Every carving is also finished with a shellac and wax. These traditional finishes produce a depth and luster like no other.

fullsizeoutput_87e6) I Carve

Many carvers don’t carve. Most use power rotary tools to remove wood. I even know “carvers” that use reproducing machines to power carve several copies of an original at a time.

I’m a carver. I carve every bird one-at-a-time using knives, gouges and rasps.

7) Vintage Wood and Tinplate and Paper 

Wood oxidizes over time. With this oxidation it changes color and becomes darker. Spent my childhood summer in a home with no almost finished surfaces on the interior. The pine and spruces walls and ceiling were oxidized to a beautiful coffee brown. Freshly cut pine and spruce is nearly white.

No stain can reproduce the look of old wood.

Any exposed surfaces on my carvings is old wood. Old wood gleaned from broken furniture, antique crates and cigar boxes.
I often use tin plated steel (tinplate) to form wings, nails and beaks. Modern tinplate looks….new. There are chemicals that may be used to produce patina and age, but I use old tin sourced from vintage cigar boxes, cracker boxes and candy packaging. It’s not unusual to find lithograph lettering or artwork on the underside of formed metal parts.

Wood rates and cigar boxes often have interesting labels. Every effort is made maintain these bits of paper on the finished work.

Each piece is also signed, numbered and labelled.

8) Croquet Balls

I love the natural patina and markings on old composite (wood and glue) and solid wood croquet balls. Croquet balls are evident in much of my work.

9) Place

Place is an important theme in my work. My materials often reflect this. Most pieces are carved from white pine, the traditional New England carving wood. Natural materials — acorn caps, pine cones and twigs — often come from the same region as the subject. Pieces that are inspired by last year’s canoe trip are often mounted on birch twigs that I brought back with me.

drawings10) Drawing

Drawing is an essential part to my carvings. In fact, I spend much more time drawing than I do in the direct production of birds.

It is my desire to produce a bird that easily recognizable — as a specific species and gender — is a simplified form. This stylization comes from drawing — and re-drawing — the bird until it is reduced to essential and simplest terms.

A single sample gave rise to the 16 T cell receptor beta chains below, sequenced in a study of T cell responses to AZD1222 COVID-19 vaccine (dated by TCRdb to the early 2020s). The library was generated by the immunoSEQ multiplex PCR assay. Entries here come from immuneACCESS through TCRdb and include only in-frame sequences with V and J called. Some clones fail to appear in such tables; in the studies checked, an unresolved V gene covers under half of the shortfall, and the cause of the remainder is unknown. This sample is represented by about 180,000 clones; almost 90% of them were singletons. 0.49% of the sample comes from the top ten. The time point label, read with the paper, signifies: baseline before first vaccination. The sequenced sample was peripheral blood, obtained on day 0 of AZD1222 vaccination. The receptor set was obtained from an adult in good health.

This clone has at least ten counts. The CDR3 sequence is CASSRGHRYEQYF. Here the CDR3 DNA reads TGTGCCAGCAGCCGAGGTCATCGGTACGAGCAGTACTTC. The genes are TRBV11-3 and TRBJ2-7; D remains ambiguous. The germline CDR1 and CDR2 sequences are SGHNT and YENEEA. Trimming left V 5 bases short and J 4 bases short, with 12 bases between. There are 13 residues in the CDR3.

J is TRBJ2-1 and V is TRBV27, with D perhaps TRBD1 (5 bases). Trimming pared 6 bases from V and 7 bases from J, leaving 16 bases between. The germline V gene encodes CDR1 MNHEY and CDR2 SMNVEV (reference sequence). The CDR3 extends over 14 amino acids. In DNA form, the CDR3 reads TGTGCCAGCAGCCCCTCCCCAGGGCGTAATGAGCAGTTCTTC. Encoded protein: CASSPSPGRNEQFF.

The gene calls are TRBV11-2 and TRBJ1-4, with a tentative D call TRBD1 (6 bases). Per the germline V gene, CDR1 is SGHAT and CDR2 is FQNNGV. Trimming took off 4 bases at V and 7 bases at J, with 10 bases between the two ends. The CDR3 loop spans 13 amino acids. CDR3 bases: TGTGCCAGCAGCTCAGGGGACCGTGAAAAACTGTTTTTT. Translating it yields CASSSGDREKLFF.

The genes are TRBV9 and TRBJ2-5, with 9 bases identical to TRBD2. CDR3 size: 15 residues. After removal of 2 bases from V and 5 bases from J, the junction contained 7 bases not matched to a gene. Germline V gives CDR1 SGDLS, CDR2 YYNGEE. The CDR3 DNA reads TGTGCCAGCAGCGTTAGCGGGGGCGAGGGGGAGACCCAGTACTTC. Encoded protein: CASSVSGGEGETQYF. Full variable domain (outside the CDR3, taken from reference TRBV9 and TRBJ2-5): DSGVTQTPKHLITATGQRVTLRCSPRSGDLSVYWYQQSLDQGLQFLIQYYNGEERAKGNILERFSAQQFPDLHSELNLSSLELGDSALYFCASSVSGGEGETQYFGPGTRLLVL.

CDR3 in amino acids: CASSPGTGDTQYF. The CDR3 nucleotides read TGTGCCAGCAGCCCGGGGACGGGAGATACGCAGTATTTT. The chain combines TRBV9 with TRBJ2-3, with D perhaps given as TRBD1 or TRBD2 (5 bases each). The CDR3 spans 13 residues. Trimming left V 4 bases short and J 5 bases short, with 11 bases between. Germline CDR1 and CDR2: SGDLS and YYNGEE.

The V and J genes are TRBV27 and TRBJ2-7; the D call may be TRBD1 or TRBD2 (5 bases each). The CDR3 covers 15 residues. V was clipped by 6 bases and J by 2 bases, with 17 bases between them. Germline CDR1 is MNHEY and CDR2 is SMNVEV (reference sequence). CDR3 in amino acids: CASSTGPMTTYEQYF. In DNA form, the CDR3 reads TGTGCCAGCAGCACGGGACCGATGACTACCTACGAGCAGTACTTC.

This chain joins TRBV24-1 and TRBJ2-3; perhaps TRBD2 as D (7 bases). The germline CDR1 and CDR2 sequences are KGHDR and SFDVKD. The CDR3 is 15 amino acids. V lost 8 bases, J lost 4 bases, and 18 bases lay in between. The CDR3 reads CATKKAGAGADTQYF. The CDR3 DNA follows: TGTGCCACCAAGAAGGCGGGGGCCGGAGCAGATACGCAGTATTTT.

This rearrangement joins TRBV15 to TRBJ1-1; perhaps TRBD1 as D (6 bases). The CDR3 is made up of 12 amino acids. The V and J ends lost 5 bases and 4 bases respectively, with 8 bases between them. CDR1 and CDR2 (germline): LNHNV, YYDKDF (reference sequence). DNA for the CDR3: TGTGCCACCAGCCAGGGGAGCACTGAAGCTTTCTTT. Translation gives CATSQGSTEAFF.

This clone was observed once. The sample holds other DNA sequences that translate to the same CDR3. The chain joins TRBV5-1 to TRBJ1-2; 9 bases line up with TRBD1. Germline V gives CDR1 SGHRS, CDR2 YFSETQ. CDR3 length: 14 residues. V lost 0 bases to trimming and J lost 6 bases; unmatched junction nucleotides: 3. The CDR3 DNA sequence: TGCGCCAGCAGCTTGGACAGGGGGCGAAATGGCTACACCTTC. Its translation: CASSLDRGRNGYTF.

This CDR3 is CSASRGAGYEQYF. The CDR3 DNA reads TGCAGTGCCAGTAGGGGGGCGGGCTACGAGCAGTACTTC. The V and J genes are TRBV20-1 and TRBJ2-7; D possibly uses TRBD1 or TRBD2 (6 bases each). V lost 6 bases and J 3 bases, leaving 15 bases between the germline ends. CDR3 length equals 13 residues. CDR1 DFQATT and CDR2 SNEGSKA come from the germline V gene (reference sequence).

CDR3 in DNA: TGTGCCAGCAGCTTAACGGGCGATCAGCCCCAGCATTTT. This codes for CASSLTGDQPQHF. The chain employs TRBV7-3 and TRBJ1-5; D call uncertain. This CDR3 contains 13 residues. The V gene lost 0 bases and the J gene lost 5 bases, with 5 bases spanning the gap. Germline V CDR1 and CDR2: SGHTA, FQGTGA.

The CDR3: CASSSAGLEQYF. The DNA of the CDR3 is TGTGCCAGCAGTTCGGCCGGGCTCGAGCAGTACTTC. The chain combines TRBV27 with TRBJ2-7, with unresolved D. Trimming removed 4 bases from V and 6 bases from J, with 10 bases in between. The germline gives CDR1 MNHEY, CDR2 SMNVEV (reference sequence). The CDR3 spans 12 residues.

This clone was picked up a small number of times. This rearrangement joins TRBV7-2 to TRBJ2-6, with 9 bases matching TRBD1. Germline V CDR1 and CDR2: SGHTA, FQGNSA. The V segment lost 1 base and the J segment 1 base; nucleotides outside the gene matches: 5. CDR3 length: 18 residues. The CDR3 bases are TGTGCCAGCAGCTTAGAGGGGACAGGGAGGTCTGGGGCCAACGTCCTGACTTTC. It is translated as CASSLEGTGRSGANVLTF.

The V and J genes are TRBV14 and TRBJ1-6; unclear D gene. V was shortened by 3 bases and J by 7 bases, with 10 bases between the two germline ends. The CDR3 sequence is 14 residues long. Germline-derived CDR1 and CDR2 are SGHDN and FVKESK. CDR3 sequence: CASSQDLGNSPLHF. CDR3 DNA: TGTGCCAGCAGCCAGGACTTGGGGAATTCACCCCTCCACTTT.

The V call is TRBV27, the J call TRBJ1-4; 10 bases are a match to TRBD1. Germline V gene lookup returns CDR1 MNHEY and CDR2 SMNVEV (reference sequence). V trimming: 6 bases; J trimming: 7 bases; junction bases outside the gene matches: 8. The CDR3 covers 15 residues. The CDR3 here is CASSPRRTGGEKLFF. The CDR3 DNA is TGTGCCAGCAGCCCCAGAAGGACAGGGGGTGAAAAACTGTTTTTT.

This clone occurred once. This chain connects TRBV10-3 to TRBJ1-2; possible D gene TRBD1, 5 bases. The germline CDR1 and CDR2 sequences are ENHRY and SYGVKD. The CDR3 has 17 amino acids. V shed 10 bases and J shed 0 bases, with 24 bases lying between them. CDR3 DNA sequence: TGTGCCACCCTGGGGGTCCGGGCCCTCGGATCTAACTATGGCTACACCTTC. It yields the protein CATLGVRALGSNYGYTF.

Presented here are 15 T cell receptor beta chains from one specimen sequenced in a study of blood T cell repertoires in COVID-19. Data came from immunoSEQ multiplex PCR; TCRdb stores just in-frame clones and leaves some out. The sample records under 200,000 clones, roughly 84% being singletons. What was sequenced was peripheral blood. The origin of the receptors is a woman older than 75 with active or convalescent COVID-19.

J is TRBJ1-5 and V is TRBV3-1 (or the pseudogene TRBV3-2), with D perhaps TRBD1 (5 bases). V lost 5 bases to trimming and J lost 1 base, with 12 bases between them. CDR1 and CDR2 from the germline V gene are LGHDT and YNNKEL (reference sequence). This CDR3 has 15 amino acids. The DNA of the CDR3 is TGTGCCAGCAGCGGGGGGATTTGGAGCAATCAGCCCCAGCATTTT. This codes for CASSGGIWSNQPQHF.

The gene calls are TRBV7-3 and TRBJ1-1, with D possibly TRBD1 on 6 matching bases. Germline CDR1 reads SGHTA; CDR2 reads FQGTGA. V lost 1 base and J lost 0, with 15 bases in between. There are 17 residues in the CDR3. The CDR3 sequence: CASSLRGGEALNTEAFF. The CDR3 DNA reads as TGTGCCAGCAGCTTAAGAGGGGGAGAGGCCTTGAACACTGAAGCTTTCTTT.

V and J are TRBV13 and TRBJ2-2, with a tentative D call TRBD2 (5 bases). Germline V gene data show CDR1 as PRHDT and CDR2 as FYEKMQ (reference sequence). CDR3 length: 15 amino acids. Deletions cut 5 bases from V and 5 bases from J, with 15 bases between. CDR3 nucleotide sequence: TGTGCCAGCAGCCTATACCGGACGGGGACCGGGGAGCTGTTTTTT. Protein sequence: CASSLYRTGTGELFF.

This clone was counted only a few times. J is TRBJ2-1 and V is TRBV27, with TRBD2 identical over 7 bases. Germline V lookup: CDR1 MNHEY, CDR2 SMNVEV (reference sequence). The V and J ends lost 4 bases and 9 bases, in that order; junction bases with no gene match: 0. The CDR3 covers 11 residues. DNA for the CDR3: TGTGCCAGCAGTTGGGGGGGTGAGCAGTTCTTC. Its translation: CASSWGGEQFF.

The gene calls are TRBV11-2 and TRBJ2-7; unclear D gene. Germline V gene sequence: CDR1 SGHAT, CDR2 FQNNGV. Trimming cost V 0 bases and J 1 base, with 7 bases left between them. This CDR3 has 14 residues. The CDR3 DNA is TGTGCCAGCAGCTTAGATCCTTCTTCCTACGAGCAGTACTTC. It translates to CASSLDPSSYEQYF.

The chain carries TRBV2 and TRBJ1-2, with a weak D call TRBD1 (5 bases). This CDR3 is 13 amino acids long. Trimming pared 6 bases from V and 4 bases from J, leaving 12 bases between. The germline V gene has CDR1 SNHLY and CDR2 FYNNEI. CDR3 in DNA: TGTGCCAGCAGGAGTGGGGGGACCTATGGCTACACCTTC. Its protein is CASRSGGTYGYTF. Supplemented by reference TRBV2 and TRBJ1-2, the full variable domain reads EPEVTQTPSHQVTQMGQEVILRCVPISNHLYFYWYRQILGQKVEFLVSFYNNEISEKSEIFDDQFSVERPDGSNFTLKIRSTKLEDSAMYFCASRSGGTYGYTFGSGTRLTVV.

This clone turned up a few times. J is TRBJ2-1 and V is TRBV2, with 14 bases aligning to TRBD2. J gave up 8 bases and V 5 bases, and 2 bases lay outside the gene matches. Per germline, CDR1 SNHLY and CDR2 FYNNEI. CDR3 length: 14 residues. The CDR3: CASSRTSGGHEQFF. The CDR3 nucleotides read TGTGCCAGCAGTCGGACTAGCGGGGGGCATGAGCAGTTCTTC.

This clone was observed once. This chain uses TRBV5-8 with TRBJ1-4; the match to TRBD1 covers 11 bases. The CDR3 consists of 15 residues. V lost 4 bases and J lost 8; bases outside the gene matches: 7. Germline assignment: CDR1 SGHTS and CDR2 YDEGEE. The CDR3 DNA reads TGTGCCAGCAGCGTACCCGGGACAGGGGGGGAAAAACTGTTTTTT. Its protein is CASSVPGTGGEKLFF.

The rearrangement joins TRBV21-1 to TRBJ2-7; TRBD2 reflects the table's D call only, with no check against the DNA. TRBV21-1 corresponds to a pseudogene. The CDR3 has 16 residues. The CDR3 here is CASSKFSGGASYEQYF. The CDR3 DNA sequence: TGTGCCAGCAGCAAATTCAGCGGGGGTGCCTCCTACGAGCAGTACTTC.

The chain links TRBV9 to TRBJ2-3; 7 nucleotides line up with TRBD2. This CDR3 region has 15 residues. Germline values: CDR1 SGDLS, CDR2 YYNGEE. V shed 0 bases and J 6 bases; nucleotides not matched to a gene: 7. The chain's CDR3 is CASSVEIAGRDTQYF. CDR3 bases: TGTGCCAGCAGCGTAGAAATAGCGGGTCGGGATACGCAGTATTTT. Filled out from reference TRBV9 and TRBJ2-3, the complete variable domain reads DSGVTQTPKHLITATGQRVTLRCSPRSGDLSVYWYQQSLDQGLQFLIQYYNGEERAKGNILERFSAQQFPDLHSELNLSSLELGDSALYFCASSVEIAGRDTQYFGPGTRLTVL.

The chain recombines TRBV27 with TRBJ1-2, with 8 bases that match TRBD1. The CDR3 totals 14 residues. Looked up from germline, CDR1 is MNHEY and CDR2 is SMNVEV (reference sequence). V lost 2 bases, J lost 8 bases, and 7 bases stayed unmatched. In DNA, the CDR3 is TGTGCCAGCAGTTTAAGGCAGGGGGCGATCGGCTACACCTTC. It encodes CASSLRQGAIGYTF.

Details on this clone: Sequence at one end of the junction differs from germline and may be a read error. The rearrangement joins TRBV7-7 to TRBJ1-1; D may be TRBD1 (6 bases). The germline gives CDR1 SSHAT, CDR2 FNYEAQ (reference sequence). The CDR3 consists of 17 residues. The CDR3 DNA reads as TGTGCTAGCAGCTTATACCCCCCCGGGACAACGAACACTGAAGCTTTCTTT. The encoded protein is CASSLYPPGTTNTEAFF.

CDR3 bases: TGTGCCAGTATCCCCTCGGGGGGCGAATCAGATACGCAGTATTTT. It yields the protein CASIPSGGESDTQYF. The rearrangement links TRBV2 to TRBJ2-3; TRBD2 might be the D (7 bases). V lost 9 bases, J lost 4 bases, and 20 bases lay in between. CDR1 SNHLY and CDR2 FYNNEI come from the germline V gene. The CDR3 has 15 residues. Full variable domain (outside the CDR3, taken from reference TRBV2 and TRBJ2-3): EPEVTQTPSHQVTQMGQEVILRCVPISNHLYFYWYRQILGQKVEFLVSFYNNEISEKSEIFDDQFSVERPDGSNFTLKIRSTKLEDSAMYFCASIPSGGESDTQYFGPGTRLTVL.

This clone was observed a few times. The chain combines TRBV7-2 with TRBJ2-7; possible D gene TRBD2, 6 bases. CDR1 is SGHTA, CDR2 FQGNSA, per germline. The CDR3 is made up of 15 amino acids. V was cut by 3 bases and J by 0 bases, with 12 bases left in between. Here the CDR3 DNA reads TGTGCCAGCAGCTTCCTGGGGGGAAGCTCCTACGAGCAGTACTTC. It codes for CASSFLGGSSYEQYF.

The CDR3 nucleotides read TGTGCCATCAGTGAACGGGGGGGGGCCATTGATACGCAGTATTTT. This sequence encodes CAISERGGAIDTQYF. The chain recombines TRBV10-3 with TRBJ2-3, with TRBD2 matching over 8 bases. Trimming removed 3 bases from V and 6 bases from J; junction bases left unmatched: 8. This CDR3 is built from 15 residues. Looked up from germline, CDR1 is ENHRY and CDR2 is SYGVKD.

I begin by drawing from source material.  Over a period of a few days I move away from source material and draw from memory. It is from memory that I produce my carving patterns and color schemes.

Patterns are only used for a few birds before I begin to re-work them. This ensures that each piece is unique and that my work continues to evolve.

A Fight to the Death – The Giant Squid and a Sperm Whale

24″t x 25″l x 19″w

White Pine, Cherry, Composite, Brass, Copper, Steel, Glass, Leather

Available here.

Read the story here.

I grew up with my nose in books. I grew up dreaming of ships and the sea and knots and boatbuilding. I grew up summering in Maine. This all came together in a book published by Yankee Magazine‘s, Yankees Under Sail. I pored over this book day and night. My grandfather had a copy, too and I pored over his when visiting.

There were a few illustrations that made such a strong impression on me. Those impressions are so strong that they still rise to the surface from time-to-time.

Recently I carved a sea-serpent — a serpent with ties to my Indiana town — but in my head I was carving those serpents from the pages of Yankees Under Sail.

About a year ago I drew this in one of my ever-present Moleskin notebooks.


This drawing festered in my brain until I created this.


A friend, Kitty Fenstermaker, asked where this idea began. It took me about 30 seconds to pinpoint the beginnings of this artwork. It was this illustration from Yankees Under Sail.


One never knows where these things will lead. I’ve opened the door. I suspect that there will be more giant squids and sperm whales in the future.


The Pull-Toy Series No. 11 – The Begging Dachshund

White Pine, Found Wood, Steel, Pewter, Glass, Leather and Copper

13″l x 17″t x6″w

Automated pull toy – dog waves its paws when pulled.


Available Here.



A Breakthrough


Many years ago I built an animated pull-toy for the son of a friend — a jaw snapping, tail-wagging alligator. It was a great piece. Ever since I wanted to get back to animated artwork.

The problem was finding a way to join quality (ie. round) wheels to axles. This is important to provide direct drive to the action of the sculpture.

Yesterday I experimented with steel rod, thread cutters and various simple hardware and am confident that I can not make a reliable connection to the pewter wheels that I am  using for the pull-toy series.

On the bench today is a pair of leaping and running dogs. There will be more toys with action ahead!



The Pull-Toy Series No. 11 – White River Willy – Sea Serpent

19″l x 9″w x 8 1/4″t
White Pine, Found Wood, Steel, Leather, Pewter, Found Wood, Brass


Available Here 


The Hamilton County (Indiana) historian recently approached me and shared a story that he discovered about a giant serpent discovered a few blocks from my home in 1892. The entire story may be found by visiting my website at 50littlebirds.com.